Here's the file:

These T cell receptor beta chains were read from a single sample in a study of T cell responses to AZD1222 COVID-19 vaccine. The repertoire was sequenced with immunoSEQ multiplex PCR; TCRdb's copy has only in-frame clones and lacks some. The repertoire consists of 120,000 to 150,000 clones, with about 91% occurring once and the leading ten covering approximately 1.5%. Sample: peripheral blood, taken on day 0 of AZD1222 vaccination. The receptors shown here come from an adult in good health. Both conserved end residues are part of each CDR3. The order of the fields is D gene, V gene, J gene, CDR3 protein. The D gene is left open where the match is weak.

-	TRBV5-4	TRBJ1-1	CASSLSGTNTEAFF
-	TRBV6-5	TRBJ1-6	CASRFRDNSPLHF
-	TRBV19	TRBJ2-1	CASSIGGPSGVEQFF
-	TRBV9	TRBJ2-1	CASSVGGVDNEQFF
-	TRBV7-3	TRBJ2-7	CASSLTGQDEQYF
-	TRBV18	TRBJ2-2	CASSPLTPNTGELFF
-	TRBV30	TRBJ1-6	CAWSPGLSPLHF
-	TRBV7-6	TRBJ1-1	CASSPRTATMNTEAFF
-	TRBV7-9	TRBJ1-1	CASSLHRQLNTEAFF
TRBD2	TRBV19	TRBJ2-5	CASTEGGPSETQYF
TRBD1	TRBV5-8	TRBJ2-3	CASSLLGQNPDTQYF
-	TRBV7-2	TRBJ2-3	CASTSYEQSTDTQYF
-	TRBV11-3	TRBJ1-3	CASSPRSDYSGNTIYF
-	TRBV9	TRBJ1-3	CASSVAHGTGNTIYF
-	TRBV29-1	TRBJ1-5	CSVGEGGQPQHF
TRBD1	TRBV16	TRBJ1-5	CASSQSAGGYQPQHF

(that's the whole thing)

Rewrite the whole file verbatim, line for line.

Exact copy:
These T cell receptor beta chains were read from a single sample in a study of T cell responses to AZD1222 COVID-19 vaccine. The repertoire was sequenced with immunoSEQ multiplex PCR; TCRdb's copy has only in-frame clones and lacks some. The repertoire consists of 120,000 to 150,000 clones, with about 91% occurring once and the leading ten covering approximately 1.5%. Sample: peripheral blood, taken on day 0 of AZD1222 vaccination. The receptors shown here come from an adult in good health. Both conserved end residues are part of each CDR3. The order of the fields is D gene, V gene, J gene, CDR3 protein. The D gene is left open where the match is weak.

-	TRBV5-4	TRBJ1-1	CASSLSGTNTEAFF
-	TRBV6-5	TRBJ1-6	CASRFRDNSPLHF
-	TRBV19	TRBJ2-1	CASSIGGPSGVEQFF
-	TRBV9	TRBJ2-1	CASSVGGVDNEQFF
-	TRBV7-3	TRBJ2-7	CASSLTGQDEQYF
-	TRBV18	TRBJ2-2	CASSPLTPNTGELFF
-	TRBV30	TRBJ1-6	CAWSPGLSPLHF
-	TRBV7-6	TRBJ1-1	CASSPRTATMNTEAFF
-	TRBV7-9	TRBJ1-1	CASSLHRQLNTEAFF
TRBD2	TRBV19	TRBJ2-5	CASTEGGPSETQYF
TRBD1	TRBV5-8	TRBJ2-3	CASSLLGQNPDTQYF
-	TRBV7-2	TRBJ2-3	CASTSYEQSTDTQYF
-	TRBV11-3	TRBJ1-3	CASSPRSDYSGNTIYF
-	TRBV9	TRBJ1-3	CASSVAHGTGNTIYF
-	TRBV29-1	TRBJ1-5	CSVGEGGQPQHF
TRBD1	TRBV16	TRBJ1-5	CASSQSAGGYQPQHF